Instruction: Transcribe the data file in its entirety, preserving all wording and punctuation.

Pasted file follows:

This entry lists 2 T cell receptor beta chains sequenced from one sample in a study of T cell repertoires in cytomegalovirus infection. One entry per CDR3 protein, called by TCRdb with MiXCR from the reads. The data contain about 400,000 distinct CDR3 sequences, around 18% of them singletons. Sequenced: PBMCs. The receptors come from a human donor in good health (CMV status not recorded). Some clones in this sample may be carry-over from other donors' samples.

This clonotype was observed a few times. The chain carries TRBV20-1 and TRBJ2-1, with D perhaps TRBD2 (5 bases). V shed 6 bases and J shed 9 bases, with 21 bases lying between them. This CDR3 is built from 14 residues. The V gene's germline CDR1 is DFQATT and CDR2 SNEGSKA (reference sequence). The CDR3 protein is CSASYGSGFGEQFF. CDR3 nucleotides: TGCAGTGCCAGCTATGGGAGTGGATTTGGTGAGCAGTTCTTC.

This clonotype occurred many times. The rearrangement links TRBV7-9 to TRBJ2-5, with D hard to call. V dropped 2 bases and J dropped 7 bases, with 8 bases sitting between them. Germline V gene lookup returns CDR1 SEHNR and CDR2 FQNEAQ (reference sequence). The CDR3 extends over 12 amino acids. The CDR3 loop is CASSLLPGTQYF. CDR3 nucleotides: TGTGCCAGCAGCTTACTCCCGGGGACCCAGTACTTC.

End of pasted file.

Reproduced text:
This entry lists 2 T cell receptor beta chains sequenced from one sample in a study of T cell repertoires in cytomegalovirus infection. One entry per CDR3 protein, called by TCRdb with MiXCR from the reads. The data contain about 400,000 distinct CDR3 sequences, around 18% of them singletons. Sequenced: PBMCs. The receptors come from a human donor in good health (CMV status not recorded). Some clones in this sample may be carry-over from other donors' samples.

This clonotype was observed a few times. The chain carries TRBV20-1 and TRBJ2-1, with D perhaps TRBD2 (5 bases). V shed 6 bases and J shed 9 bases, with 21 bases lying between them. This CDR3 is built from 14 residues. The V gene's germline CDR1 is DFQATT and CDR2 SNEGSKA (reference sequence). The CDR3 protein is CSASYGSGFGEQFF. CDR3 nucleotides: TGCAGTGCCAGCTATGGGAGTGGATTTGGTGAGCAGTTCTTC.

This clonotype occurred many times. The rearrangement links TRBV7-9 to TRBJ2-5, with D hard to call. V dropped 2 bases and J dropped 7 bases, with 8 bases sitting between them. Germline V gene lookup returns CDR1 SEHNR and CDR2 FQNEAQ (reference sequence). The CDR3 extends over 12 amino acids. The CDR3 loop is CASSLLPGTQYF. CDR3 nucleotides: TGTGCCAGCAGCTTACTCCCGGGGACCCAGTACTTC.